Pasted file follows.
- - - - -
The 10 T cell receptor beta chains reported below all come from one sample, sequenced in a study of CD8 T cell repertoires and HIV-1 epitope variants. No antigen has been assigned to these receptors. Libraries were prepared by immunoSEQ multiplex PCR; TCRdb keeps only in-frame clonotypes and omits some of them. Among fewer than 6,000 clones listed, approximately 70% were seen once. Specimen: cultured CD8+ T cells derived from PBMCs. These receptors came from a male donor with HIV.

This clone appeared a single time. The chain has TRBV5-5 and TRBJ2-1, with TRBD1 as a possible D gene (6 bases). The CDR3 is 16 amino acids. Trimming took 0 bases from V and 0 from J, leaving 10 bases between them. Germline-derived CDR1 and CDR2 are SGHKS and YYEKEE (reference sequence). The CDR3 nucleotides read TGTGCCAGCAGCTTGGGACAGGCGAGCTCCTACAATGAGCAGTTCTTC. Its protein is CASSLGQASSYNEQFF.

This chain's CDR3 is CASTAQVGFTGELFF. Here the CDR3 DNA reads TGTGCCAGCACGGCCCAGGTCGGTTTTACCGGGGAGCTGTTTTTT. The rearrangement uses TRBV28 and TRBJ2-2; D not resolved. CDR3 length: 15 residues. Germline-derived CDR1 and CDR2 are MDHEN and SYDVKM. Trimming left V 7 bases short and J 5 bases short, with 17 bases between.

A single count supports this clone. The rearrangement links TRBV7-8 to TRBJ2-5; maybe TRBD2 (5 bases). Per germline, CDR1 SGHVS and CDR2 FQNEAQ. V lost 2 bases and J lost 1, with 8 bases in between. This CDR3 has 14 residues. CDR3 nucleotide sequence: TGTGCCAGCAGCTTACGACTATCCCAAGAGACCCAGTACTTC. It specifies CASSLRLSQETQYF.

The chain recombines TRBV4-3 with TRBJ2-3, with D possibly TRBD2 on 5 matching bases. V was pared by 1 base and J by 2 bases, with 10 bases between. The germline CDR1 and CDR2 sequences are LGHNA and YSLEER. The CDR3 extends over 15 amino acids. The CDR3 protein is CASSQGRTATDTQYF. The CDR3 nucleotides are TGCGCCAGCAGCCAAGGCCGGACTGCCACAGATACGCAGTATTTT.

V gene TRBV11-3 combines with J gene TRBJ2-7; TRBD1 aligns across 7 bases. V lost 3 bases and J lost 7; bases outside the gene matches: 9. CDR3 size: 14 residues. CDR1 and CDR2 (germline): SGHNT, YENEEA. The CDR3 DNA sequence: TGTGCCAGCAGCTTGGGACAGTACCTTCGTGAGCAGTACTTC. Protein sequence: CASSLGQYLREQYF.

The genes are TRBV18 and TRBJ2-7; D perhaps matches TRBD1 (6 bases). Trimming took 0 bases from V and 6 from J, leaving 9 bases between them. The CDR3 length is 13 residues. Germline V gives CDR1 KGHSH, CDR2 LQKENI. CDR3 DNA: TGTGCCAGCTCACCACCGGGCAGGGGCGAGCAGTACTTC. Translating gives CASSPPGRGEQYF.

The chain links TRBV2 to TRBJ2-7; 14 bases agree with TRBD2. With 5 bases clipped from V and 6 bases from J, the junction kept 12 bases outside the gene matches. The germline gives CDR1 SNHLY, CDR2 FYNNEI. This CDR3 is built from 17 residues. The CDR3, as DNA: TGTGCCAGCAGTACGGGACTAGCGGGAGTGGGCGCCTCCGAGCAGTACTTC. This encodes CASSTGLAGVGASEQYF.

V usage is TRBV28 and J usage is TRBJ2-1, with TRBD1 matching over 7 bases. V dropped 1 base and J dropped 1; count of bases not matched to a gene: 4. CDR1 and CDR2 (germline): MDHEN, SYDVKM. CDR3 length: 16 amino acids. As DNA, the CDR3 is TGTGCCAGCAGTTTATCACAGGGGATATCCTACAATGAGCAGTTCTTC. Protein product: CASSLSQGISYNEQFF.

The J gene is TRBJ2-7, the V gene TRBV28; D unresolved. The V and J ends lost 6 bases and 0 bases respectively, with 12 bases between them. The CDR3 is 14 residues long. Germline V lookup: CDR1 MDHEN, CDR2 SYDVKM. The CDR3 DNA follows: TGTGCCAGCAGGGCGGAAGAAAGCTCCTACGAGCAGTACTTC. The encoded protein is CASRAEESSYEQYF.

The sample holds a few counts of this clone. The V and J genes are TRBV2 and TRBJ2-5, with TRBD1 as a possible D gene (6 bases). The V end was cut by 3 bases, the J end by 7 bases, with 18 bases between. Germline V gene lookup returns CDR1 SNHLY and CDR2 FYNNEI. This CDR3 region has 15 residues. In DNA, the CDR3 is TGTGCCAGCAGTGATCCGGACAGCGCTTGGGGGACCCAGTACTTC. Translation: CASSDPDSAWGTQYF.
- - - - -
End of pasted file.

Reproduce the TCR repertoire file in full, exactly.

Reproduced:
The 10 T cell receptor beta chains reported below all come from one sample, sequenced in a study of CD8 T cell repertoires and HIV-1 epitope variants. No antigen has been assigned to these receptors. Libraries were prepared by immunoSEQ multiplex PCR; TCRdb keeps only in-frame clonotypes and omits some of them. Among fewer than 6,000 clones listed, approximately 70% were seen once. Specimen: cultured CD8+ T cells derived from PBMCs. These receptors came from a male donor with HIV.

This clone appeared a single time. The chain has TRBV5-5 and TRBJ2-1, with TRBD1 as a possible D gene (6 bases). The CDR3 is 16 amino acids. Trimming took 0 bases from V and 0 from J, leaving 10 bases between them. Germline-derived CDR1 and CDR2 are SGHKS and YYEKEE (reference sequence). The CDR3 nucleotides read TGTGCCAGCAGCTTGGGACAGGCGAGCTCCTACAATGAGCAGTTCTTC. Its protein is CASSLGQASSYNEQFF.

This chain's CDR3 is CASTAQVGFTGELFF. Here the CDR3 DNA reads TGTGCCAGCACGGCCCAGGTCGGTTTTACCGGGGAGCTGTTTTTT. The rearrangement uses TRBV28 and TRBJ2-2; D not resolved. CDR3 length: 15 residues. Germline-derived CDR1 and CDR2 are MDHEN and SYDVKM. Trimming left V 7 bases short and J 5 bases short, with 17 bases between.

A single count supports this clone. The rearrangement links TRBV7-8 to TRBJ2-5; maybe TRBD2 (5 bases). Per germline, CDR1 SGHVS and CDR2 FQNEAQ. V lost 2 bases and J lost 1, with 8 bases in between. This CDR3 has 14 residues. CDR3 nucleotide sequence: TGTGCCAGCAGCTTACGACTATCCCAAGAGACCCAGTACTTC. It specifies CASSLRLSQETQYF.

The chain recombines TRBV4-3 with TRBJ2-3, with D possibly TRBD2 on 5 matching bases. V was pared by 1 base and J by 2 bases, with 10 bases between. The germline CDR1 and CDR2 sequences are LGHNA and YSLEER. The CDR3 extends over 15 amino acids. The CDR3 protein is CASSQGRTATDTQYF. The CDR3 nucleotides are TGCGCCAGCAGCCAAGGCCGGACTGCCACAGATACGCAGTATTTT.

V gene TRBV11-3 combines with J gene TRBJ2-7; TRBD1 aligns across 7 bases. V lost 3 bases and J lost 7; bases outside the gene matches: 9. CDR3 size: 14 residues. CDR1 and CDR2 (germline): SGHNT, YENEEA. The CDR3 DNA sequence: TGTGCCAGCAGCTTGGGACAGTACCTTCGTGAGCAGTACTTC. Protein sequence: CASSLGQYLREQYF.

The genes are TRBV18 and TRBJ2-7; D perhaps matches TRBD1 (6 bases). Trimming took 0 bases from V and 6 from J, leaving 9 bases between them. The CDR3 length is 13 residues. Germline V gives CDR1 KGHSH, CDR2 LQKENI. CDR3 DNA: TGTGCCAGCTCACCACCGGGCAGGGGCGAGCAGTACTTC. Translating gives CASSPPGRGEQYF.

The chain links TRBV2 to TRBJ2-7; 14 bases agree with TRBD2. With 5 bases clipped from V and 6 bases from J, the junction kept 12 bases outside the gene matches. The germline gives CDR1 SNHLY, CDR2 FYNNEI. This CDR3 is built from 17 residues. The CDR3, as DNA: TGTGCCAGCAGTACGGGACTAGCGGGAGTGGGCGCCTCCGAGCAGTACTTC. This encodes CASSTGLAGVGASEQYF.

V usage is TRBV28 and J usage is TRBJ2-1, with TRBD1 matching over 7 bases. V dropped 1 base and J dropped 1; count of bases not matched to a gene: 4. CDR1 and CDR2 (germline): MDHEN, SYDVKM. CDR3 length: 16 amino acids. As DNA, the CDR3 is TGTGCCAGCAGTTTATCACAGGGGATATCCTACAATGAGCAGTTCTTC. Protein product: CASSLSQGISYNEQFF.

The J gene is TRBJ2-7, the V gene TRBV28; D unresolved. The V and J ends lost 6 bases and 0 bases respectively, with 12 bases between them. The CDR3 is 14 residues long. Germline V lookup: CDR1 MDHEN, CDR2 SYDVKM. The CDR3 DNA follows: TGTGCCAGCAGGGCGGAAGAAAGCTCCTACGAGCAGTACTTC. The encoded protein is CASRAEESSYEQYF.

The sample holds a few counts of this clone. The V and J genes are TRBV2 and TRBJ2-5, with TRBD1 as a possible D gene (6 bases). The V end was cut by 3 bases, the J end by 7 bases, with 18 bases between. Germline V gene lookup returns CDR1 SNHLY and CDR2 FYNNEI. This CDR3 region has 15 residues. In DNA, the CDR3 is TGTGCCAGCAGTGATCCGGACAGCGCTTGGGGGACCCAGTACTTC. Translation: CASSDPDSAWGTQYF.